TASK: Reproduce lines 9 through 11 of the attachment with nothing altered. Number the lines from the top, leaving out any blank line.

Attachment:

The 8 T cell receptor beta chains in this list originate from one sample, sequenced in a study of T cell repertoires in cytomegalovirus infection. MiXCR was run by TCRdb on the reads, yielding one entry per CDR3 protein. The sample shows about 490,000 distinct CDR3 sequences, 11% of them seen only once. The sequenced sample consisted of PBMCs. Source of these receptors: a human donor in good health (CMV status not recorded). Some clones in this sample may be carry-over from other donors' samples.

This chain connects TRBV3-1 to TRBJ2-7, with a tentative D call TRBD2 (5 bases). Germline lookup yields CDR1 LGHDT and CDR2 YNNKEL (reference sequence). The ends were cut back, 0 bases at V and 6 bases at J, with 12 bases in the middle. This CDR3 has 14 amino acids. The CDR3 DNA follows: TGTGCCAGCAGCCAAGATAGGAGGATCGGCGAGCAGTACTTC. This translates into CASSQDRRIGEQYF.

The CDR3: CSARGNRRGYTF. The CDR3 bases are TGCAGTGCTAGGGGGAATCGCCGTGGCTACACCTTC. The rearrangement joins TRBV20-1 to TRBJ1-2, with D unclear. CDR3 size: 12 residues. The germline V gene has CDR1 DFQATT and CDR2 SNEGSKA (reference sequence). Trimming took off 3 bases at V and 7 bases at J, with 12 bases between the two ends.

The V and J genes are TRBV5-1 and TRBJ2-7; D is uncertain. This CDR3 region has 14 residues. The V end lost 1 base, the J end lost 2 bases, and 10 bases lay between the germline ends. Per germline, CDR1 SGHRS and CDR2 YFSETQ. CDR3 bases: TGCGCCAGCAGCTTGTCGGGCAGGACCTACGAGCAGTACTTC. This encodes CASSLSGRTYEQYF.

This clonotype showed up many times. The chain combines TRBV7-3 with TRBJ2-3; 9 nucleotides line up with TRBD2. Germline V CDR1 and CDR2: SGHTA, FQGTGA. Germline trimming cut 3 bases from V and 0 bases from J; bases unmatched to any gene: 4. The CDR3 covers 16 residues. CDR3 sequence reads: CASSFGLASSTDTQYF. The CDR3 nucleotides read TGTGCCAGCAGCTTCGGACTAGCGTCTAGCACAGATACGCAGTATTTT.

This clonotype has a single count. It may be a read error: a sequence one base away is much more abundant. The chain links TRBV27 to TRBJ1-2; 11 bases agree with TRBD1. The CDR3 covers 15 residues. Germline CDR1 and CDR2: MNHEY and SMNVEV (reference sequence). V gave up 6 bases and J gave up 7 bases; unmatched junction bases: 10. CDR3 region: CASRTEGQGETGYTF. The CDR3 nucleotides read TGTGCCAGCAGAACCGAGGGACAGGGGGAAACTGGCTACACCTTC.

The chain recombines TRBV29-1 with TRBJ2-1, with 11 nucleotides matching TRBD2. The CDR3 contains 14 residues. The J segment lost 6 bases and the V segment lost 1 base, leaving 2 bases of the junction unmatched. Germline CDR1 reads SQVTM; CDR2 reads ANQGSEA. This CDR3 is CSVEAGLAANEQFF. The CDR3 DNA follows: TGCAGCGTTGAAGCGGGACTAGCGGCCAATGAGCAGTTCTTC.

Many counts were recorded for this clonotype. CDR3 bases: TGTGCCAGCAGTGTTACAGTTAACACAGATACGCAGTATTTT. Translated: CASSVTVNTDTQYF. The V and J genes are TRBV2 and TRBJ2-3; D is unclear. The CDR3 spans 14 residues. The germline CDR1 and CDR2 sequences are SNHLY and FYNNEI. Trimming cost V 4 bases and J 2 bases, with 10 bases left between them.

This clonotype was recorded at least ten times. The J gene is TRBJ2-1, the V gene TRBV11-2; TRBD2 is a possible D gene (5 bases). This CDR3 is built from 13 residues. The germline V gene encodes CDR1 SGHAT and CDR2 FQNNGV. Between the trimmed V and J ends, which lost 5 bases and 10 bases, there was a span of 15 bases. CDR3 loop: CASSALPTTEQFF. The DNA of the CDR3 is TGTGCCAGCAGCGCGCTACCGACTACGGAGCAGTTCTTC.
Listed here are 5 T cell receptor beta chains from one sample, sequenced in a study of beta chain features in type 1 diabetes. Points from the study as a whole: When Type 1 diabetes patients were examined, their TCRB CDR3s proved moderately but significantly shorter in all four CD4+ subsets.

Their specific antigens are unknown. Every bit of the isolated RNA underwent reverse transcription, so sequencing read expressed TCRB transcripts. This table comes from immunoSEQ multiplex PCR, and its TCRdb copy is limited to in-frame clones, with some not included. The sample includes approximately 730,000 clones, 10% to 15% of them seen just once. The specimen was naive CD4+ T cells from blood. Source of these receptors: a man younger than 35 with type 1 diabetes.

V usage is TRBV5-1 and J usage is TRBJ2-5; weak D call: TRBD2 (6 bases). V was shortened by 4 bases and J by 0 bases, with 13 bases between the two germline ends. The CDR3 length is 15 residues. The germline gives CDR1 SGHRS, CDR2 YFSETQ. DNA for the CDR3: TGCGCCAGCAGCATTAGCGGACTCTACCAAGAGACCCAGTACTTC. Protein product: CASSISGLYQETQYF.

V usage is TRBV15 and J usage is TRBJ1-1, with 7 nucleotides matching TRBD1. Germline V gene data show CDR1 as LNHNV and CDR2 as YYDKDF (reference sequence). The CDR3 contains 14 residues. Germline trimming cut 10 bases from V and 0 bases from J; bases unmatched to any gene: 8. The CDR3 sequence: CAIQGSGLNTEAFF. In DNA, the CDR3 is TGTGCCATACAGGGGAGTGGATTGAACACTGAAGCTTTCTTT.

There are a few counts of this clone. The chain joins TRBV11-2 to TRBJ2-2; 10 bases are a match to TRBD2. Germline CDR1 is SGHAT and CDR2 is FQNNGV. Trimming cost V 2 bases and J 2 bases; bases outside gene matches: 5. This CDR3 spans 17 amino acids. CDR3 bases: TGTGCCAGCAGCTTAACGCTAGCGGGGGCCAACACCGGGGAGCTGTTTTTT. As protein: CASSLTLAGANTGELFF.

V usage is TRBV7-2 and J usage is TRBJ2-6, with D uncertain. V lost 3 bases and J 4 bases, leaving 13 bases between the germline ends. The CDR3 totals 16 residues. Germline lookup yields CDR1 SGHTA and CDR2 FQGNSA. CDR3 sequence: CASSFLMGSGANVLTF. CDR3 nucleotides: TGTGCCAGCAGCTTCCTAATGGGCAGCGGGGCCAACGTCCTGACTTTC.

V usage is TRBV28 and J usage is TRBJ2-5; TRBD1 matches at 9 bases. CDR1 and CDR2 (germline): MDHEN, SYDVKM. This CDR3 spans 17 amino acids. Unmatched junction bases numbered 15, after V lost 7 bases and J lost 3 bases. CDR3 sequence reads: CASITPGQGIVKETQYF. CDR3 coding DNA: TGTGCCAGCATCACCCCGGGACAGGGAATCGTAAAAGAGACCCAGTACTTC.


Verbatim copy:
This clonotype was recorded at least ten times. The J gene is TRBJ2-1, the V gene TRBV11-2; TRBD2 is a possible D gene (5 bases). This CDR3 is built from 13 residues. The germline V gene encodes CDR1 SGHAT and CDR2 FQNNGV. Between the trimmed V and J ends, which lost 5 bases and 10 bases, there was a span of 15 bases. CDR3 loop: CASSALPTTEQFF. The DNA of the CDR3 is TGTGCCAGCAGCGCGCTACCGACTACGGAGCAGTTCTTC.
Listed here are 5 T cell receptor beta chains from one sample, sequenced in a study of beta chain features in type 1 diabetes. Points from the study as a whole: When Type 1 diabetes patients were examined, their TCRB CDR3s proved moderately but significantly shorter in all four CD4+ subsets.

Their specific antigens are unknown. Every bit of the isolated RNA underwent reverse transcription, so sequencing read expressed TCRB transcripts. This table comes from immunoSEQ multiplex PCR, and its TCRdb copy is limited to in-frame clones, with some not included. The sample includes approximately 730,000 clones, 10% to 15% of them seen just once. The specimen was naive CD4+ T cells from blood. Source of these receptors: a man younger than 35 with type 1 diabetes.